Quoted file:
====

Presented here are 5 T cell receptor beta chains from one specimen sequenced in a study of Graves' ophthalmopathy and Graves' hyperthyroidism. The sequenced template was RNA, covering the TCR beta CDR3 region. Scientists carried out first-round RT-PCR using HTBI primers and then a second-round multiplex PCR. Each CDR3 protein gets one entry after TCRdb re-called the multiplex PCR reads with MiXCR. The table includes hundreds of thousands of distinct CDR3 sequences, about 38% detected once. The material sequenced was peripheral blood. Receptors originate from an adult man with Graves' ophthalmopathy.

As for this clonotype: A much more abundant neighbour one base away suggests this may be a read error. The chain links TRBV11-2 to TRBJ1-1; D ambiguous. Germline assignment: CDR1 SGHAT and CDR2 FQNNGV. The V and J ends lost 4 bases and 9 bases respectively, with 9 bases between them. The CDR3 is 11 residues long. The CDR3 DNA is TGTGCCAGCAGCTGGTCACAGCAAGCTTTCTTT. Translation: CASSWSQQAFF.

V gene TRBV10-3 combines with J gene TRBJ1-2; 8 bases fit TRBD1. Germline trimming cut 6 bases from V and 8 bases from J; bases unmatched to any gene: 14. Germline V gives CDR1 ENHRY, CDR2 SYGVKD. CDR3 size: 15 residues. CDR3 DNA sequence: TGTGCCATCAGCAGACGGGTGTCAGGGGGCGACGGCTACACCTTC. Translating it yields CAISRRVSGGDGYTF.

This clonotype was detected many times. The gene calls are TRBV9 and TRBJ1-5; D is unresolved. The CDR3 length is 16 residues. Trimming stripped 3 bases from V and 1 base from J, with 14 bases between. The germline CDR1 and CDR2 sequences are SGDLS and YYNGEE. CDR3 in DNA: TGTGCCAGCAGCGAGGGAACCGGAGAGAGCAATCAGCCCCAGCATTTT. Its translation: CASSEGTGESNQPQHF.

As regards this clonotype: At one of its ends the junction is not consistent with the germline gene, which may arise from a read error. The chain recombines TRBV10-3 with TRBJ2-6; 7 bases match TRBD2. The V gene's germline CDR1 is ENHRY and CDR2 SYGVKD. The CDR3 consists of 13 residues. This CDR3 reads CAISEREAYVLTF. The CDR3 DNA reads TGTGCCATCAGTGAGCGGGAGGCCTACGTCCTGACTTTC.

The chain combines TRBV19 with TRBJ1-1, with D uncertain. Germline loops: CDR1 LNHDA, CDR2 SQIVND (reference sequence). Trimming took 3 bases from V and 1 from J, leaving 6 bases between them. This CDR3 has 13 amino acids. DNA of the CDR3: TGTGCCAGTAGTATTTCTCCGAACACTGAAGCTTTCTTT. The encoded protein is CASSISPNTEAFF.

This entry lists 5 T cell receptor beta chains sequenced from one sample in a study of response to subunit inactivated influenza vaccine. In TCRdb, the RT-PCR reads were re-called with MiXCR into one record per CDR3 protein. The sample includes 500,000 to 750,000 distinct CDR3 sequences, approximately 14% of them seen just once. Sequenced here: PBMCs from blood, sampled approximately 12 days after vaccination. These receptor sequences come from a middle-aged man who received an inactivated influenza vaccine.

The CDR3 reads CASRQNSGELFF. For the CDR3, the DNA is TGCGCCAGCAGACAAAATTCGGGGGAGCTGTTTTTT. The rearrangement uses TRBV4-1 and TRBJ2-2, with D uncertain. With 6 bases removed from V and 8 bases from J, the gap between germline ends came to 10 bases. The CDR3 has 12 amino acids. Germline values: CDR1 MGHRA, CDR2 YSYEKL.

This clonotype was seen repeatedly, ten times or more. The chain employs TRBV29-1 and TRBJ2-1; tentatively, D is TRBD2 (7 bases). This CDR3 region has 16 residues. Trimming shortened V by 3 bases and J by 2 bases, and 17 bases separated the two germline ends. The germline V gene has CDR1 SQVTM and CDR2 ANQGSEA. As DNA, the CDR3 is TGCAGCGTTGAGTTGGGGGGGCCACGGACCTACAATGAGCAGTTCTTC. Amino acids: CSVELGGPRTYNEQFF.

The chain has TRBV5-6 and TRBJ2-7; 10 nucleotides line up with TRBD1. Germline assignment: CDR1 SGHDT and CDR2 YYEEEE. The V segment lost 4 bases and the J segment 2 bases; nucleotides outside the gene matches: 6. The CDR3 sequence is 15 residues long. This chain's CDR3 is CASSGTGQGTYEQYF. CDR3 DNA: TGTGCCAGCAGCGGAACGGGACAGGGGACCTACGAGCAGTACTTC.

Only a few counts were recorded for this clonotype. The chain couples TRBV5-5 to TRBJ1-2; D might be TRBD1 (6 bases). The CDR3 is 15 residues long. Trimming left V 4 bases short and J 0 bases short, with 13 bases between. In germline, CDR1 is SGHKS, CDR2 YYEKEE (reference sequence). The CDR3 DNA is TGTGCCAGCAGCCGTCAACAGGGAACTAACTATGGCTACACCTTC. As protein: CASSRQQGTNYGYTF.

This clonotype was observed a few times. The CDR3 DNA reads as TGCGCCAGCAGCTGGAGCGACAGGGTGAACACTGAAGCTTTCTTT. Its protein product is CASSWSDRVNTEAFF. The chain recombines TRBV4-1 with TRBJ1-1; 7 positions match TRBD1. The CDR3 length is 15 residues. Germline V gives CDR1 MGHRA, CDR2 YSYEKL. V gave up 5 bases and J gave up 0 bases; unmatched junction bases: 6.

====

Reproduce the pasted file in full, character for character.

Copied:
Presented here are 5 T cell receptor beta chains from one specimen sequenced in a study of Graves' ophthalmopathy and Graves' hyperthyroidism. The sequenced template was RNA, covering the TCR beta CDR3 region. Scientists carried out first-round RT-PCR using HTBI primers and then a second-round multiplex PCR. Each CDR3 protein gets one entry after TCRdb re-called the multiplex PCR reads with MiXCR. The table includes hundreds of thousands of distinct CDR3 sequences, about 38% detected once. The material sequenced was peripheral blood. Receptors originate from an adult man with Graves' ophthalmopathy.

As for this clonotype: A much more abundant neighbour one base away suggests this may be a read error. The chain links TRBV11-2 to TRBJ1-1; D ambiguous. Germline assignment: CDR1 SGHAT and CDR2 FQNNGV. The V and J ends lost 4 bases and 9 bases respectively, with 9 bases between them. The CDR3 is 11 residues long. The CDR3 DNA is TGTGCCAGCAGCTGGTCACAGCAAGCTTTCTTT. Translation: CASSWSQQAFF.

V gene TRBV10-3 combines with J gene TRBJ1-2; 8 bases fit TRBD1. Germline trimming cut 6 bases from V and 8 bases from J; bases unmatched to any gene: 14. Germline V gives CDR1 ENHRY, CDR2 SYGVKD. CDR3 size: 15 residues. CDR3 DNA sequence: TGTGCCATCAGCAGACGGGTGTCAGGGGGCGACGGCTACACCTTC. Translating it yields CAISRRVSGGDGYTF.

This clonotype was detected many times. The gene calls are TRBV9 and TRBJ1-5; D is unresolved. The CDR3 length is 16 residues. Trimming stripped 3 bases from V and 1 base from J, with 14 bases between. The germline CDR1 and CDR2 sequences are SGDLS and YYNGEE. CDR3 in DNA: TGTGCCAGCAGCGAGGGAACCGGAGAGAGCAATCAGCCCCAGCATTTT. Its translation: CASSEGTGESNQPQHF.

As regards this clonotype: At one of its ends the junction is not consistent with the germline gene, which may arise from a read error. The chain recombines TRBV10-3 with TRBJ2-6; 7 bases match TRBD2. The V gene's germline CDR1 is ENHRY and CDR2 SYGVKD. The CDR3 consists of 13 residues. This CDR3 reads CAISEREAYVLTF. The CDR3 DNA reads TGTGCCATCAGTGAGCGGGAGGCCTACGTCCTGACTTTC.

The chain combines TRBV19 with TRBJ1-1, with D uncertain. Germline loops: CDR1 LNHDA, CDR2 SQIVND (reference sequence). Trimming took 3 bases from V and 1 from J, leaving 6 bases between them. This CDR3 has 13 amino acids. DNA of the CDR3: TGTGCCAGTAGTATTTCTCCGAACACTGAAGCTTTCTTT. The encoded protein is CASSISPNTEAFF.

This entry lists 5 T cell receptor beta chains sequenced from one sample in a study of response to subunit inactivated influenza vaccine. In TCRdb, the RT-PCR reads were re-called with MiXCR into one record per CDR3 protein. The sample includes 500,000 to 750,000 distinct CDR3 sequences, approximately 14% of them seen just once. Sequenced here: PBMCs from blood, sampled approximately 12 days after vaccination. These receptor sequences come from a middle-aged man who received an inactivated influenza vaccine.

The CDR3 reads CASRQNSGELFF. For the CDR3, the DNA is TGCGCCAGCAGACAAAATTCGGGGGAGCTGTTTTTT. The rearrangement uses TRBV4-1 and TRBJ2-2, with D uncertain. With 6 bases removed from V and 8 bases from J, the gap between germline ends came to 10 bases. The CDR3 has 12 amino acids. Germline values: CDR1 MGHRA, CDR2 YSYEKL.

This clonotype was seen repeatedly, ten times or more. The chain employs TRBV29-1 and TRBJ2-1; tentatively, D is TRBD2 (7 bases). This CDR3 region has 16 residues. Trimming shortened V by 3 bases and J by 2 bases, and 17 bases separated the two germline ends. The germline V gene has CDR1 SQVTM and CDR2 ANQGSEA. As DNA, the CDR3 is TGCAGCGTTGAGTTGGGGGGGCCACGGACCTACAATGAGCAGTTCTTC. Amino acids: CSVELGGPRTYNEQFF.

The chain has TRBV5-6 and TRBJ2-7; 10 nucleotides line up with TRBD1. Germline assignment: CDR1 SGHDT and CDR2 YYEEEE. The V segment lost 4 bases and the J segment 2 bases; nucleotides outside the gene matches: 6. The CDR3 sequence is 15 residues long. This chain's CDR3 is CASSGTGQGTYEQYF. CDR3 DNA: TGTGCCAGCAGCGGAACGGGACAGGGGACCTACGAGCAGTACTTC.

Only a few counts were recorded for this clonotype. The chain couples TRBV5-5 to TRBJ1-2; D might be TRBD1 (6 bases). The CDR3 is 15 residues long. Trimming left V 4 bases short and J 0 bases short, with 13 bases between. In germline, CDR1 is SGHKS, CDR2 YYEKEE (reference sequence). The CDR3 DNA is TGTGCCAGCAGCCGTCAACAGGGAACTAACTATGGCTACACCTTC. As protein: CASSRQQGTNYGYTF.

This clonotype was observed a few times. The CDR3 DNA reads as TGCGCCAGCAGCTGGAGCGACAGGGTGAACACTGAAGCTTTCTTT. Its protein product is CASSWSDRVNTEAFF. The chain recombines TRBV4-1 with TRBJ1-1; 7 positions match TRBD1. The CDR3 length is 15 residues. Germline V gives CDR1 MGHRA, CDR2 YSYEKL. V gave up 5 bases and J gave up 0 bases; unmatched junction bases: 6.